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Re: To IMAP or not to IMAP

From: Jesse F. Hughes
Subject: Re: To IMAP or not to IMAP
Date: Thu, 15 Jul 2004 10:13:14 +0200
User-agent: Gnus/5.090017 (Oort Gnus v0.17) XEmacs/21.4 (Reasonable Discussion, linux)

Kai Grossjohann <> writes:

> (Jesse F. Hughes) writes:
>> Of course, since I'm using unison, I *could* try to simply keep my
>> nnml folders sync'ed too, but I just worry that this solution is too
>> prone to problems.  Screwing up a mail folder doesn't sound too fun.  
> It works.  Just use the Agent and do like this when on the road:
> * ssh to your desktop.  Invoke Gnus in plugged mode (with emacs -nw,
>   perhaps, for speed).  Fetch mail.  Switch Gnus to unplugged mode.
>   Exit Gnus.
> * Sync everything with the laptop.
> * Run Gnus in unplugged mode on laptop, do whatever you like.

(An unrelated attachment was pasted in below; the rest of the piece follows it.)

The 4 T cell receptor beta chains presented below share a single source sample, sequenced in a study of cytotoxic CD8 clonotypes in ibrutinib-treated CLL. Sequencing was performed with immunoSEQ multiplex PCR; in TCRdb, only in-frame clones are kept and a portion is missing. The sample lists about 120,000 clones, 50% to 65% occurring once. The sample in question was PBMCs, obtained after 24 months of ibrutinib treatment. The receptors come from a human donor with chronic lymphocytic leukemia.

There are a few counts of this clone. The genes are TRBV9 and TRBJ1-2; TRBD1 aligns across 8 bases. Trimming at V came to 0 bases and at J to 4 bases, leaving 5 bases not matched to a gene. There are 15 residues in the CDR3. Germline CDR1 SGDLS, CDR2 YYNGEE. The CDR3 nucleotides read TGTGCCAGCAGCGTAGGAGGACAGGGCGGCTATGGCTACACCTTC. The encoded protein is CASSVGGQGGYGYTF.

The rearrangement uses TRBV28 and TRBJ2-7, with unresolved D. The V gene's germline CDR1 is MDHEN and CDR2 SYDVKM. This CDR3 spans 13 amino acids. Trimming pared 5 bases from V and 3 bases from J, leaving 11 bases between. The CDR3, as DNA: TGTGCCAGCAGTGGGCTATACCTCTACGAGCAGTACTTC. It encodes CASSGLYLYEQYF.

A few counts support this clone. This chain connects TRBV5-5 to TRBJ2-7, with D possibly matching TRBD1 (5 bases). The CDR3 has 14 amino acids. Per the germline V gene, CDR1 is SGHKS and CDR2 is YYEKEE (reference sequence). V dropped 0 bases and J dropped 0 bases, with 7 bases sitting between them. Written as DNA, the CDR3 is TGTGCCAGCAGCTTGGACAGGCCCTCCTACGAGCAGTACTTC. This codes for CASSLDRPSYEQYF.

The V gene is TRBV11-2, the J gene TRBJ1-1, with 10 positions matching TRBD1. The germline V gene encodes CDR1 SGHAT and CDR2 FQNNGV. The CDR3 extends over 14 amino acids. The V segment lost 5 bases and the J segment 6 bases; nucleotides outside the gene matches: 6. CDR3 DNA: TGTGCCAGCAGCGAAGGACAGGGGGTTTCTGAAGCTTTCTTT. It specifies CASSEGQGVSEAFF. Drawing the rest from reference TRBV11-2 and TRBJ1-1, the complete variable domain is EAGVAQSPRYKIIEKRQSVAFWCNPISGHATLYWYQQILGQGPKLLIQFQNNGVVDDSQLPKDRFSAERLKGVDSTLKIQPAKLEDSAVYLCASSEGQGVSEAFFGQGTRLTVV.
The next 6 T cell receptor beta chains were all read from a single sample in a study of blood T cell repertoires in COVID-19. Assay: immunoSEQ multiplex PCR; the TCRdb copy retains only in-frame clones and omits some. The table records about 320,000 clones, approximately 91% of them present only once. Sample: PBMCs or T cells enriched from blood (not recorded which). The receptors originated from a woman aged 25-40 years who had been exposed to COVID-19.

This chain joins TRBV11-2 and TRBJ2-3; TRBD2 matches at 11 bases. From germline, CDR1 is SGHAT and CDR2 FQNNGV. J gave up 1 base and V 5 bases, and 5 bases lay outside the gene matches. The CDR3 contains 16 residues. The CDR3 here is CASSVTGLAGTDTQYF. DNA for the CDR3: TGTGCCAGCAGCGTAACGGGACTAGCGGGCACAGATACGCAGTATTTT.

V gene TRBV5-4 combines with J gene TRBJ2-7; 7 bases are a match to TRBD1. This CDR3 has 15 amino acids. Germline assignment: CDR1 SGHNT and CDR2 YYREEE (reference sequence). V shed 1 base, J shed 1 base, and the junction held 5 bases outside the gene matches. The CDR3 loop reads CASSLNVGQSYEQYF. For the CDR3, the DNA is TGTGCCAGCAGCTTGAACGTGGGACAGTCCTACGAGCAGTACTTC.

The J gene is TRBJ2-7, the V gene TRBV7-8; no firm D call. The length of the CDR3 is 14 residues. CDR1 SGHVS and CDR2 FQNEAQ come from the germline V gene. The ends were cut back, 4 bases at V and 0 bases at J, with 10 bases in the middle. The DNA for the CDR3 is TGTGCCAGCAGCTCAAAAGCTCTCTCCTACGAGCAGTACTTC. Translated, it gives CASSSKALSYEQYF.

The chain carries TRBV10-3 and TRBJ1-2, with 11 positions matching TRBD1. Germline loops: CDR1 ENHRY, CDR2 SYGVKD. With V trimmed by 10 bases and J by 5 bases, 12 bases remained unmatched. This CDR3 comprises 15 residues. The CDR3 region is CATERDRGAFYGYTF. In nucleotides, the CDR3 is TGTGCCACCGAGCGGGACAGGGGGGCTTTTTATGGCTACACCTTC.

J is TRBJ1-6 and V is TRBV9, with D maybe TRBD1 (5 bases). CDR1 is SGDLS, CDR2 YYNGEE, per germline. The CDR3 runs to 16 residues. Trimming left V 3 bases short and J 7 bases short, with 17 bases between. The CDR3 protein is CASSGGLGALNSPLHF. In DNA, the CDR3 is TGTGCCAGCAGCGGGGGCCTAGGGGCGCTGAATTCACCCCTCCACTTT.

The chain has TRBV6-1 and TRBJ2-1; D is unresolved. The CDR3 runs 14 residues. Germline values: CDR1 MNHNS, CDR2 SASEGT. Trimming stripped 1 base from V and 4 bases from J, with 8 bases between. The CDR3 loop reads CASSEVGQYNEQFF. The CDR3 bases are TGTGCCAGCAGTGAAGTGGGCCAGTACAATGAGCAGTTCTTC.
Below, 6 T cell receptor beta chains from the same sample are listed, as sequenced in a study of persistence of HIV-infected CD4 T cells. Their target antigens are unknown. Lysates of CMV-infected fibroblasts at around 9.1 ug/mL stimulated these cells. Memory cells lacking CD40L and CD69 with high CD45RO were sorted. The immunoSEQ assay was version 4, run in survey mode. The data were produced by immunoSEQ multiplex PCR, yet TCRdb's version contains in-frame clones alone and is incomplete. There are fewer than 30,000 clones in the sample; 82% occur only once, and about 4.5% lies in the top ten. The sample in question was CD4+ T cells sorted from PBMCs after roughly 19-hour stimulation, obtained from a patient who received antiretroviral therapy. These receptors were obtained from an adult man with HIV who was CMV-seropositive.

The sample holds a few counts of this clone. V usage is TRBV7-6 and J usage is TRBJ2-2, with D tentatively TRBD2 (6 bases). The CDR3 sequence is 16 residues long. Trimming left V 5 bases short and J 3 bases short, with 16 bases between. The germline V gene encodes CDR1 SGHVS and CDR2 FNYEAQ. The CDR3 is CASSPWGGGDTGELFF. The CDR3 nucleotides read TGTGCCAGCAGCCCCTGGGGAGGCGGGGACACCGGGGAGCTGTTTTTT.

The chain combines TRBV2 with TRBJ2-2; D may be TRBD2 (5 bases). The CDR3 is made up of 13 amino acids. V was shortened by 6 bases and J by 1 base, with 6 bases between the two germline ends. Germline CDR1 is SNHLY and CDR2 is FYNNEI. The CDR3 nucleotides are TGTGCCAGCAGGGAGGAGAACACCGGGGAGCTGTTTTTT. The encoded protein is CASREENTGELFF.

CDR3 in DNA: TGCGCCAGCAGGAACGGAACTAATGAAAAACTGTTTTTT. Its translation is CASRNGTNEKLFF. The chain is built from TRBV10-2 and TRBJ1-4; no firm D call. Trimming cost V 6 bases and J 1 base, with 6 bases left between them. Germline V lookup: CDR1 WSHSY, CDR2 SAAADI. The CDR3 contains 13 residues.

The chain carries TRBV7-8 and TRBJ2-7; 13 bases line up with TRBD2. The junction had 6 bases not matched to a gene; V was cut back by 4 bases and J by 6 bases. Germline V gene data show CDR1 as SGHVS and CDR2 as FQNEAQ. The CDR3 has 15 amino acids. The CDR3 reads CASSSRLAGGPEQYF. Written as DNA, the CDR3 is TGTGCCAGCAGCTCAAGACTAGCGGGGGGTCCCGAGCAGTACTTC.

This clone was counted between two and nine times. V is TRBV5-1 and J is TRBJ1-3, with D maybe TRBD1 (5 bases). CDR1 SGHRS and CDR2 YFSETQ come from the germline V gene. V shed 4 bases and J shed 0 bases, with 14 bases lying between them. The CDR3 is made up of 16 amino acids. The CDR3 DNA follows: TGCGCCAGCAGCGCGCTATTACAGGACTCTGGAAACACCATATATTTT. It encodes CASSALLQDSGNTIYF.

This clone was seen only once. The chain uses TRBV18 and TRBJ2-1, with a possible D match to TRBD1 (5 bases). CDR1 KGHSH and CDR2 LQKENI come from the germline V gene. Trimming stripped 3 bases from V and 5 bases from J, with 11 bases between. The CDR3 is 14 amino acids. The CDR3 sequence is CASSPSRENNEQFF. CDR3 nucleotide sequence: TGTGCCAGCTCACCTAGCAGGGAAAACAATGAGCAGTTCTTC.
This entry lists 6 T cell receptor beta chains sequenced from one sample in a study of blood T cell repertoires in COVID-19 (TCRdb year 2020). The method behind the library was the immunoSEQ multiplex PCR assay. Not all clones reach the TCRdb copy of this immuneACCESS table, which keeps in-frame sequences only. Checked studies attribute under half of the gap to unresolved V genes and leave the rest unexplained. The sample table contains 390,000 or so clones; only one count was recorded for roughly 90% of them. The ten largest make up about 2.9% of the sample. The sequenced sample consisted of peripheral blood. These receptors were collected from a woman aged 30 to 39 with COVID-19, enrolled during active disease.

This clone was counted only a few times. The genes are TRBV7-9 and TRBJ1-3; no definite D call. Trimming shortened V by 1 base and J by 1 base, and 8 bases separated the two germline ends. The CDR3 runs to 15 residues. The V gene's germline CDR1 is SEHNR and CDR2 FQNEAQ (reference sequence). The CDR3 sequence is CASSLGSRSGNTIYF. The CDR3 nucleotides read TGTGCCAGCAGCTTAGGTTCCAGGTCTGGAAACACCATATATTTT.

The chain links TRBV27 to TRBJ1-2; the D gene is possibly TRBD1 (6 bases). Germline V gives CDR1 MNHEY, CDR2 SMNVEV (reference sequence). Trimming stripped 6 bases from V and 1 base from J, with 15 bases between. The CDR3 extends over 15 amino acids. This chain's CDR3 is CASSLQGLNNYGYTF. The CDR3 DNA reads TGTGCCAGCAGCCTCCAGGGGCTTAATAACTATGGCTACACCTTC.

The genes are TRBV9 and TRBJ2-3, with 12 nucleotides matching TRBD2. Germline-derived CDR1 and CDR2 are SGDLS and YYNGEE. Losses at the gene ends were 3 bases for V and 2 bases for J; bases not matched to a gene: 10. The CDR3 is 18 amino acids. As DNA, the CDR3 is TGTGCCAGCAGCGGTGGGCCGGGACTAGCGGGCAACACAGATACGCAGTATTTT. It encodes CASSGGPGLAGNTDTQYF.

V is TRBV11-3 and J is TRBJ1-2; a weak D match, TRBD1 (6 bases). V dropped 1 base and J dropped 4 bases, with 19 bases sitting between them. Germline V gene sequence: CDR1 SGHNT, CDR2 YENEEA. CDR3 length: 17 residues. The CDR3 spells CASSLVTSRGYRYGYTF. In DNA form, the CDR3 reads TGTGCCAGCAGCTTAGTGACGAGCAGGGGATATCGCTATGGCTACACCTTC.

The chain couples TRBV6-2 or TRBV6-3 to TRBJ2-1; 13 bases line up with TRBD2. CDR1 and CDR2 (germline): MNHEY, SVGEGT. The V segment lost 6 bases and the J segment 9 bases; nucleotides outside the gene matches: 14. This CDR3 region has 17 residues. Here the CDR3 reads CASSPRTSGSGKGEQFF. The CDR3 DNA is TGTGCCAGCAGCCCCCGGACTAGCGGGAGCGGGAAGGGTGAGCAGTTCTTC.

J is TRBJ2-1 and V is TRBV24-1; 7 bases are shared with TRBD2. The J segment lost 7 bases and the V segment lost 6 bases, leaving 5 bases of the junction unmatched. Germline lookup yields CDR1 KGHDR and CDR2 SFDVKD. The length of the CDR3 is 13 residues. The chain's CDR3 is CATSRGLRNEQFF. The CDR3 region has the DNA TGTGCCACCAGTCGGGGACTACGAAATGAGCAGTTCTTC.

> * Sync everything with the desktop again.
> * ssh to your desktop.  Invoke Gnus in plugged mode.  Send the queue.
> The above lets you work with NNTP groups, as well: just tell the
> Agent to fetch them.
> The main reason for using the Agent is that, in unplugged mode, it
> will queue outgoing mail.  The queue will be synced with everything
> else, so that it works to send the queued messages from the desktop.
> What do you need to sync?  In the default config, it's the files
> ~/.newsrc*, ~/.gnus-regist*, and the directories ~/News/ and ~/Mail/.
> I used this setup for a while, except that I was using rsync instead
> of unison for the syncing.

Well, that's an idea.  I suppose that all of the ssh'ing that you
describe could be replaced by cron jobs.  Still, the result sounds
more complicated than using an IMAP server (not that I've ever set up
one of those buggers).  

What are the advantages of this approach?  I have this vague
impression that nnml is more flexible and just plain nicer than
nnimap, but I'm not sure how or why.

Thanks much.

"That's all the legacy I ever wanted, to have people remember me like
a shooting star streaking across their Life sky, illuminating, for
just one moment, unparalleled beauty unique to itself."  
 -- Weblogs are a particularly humble medium, unique to themselves.

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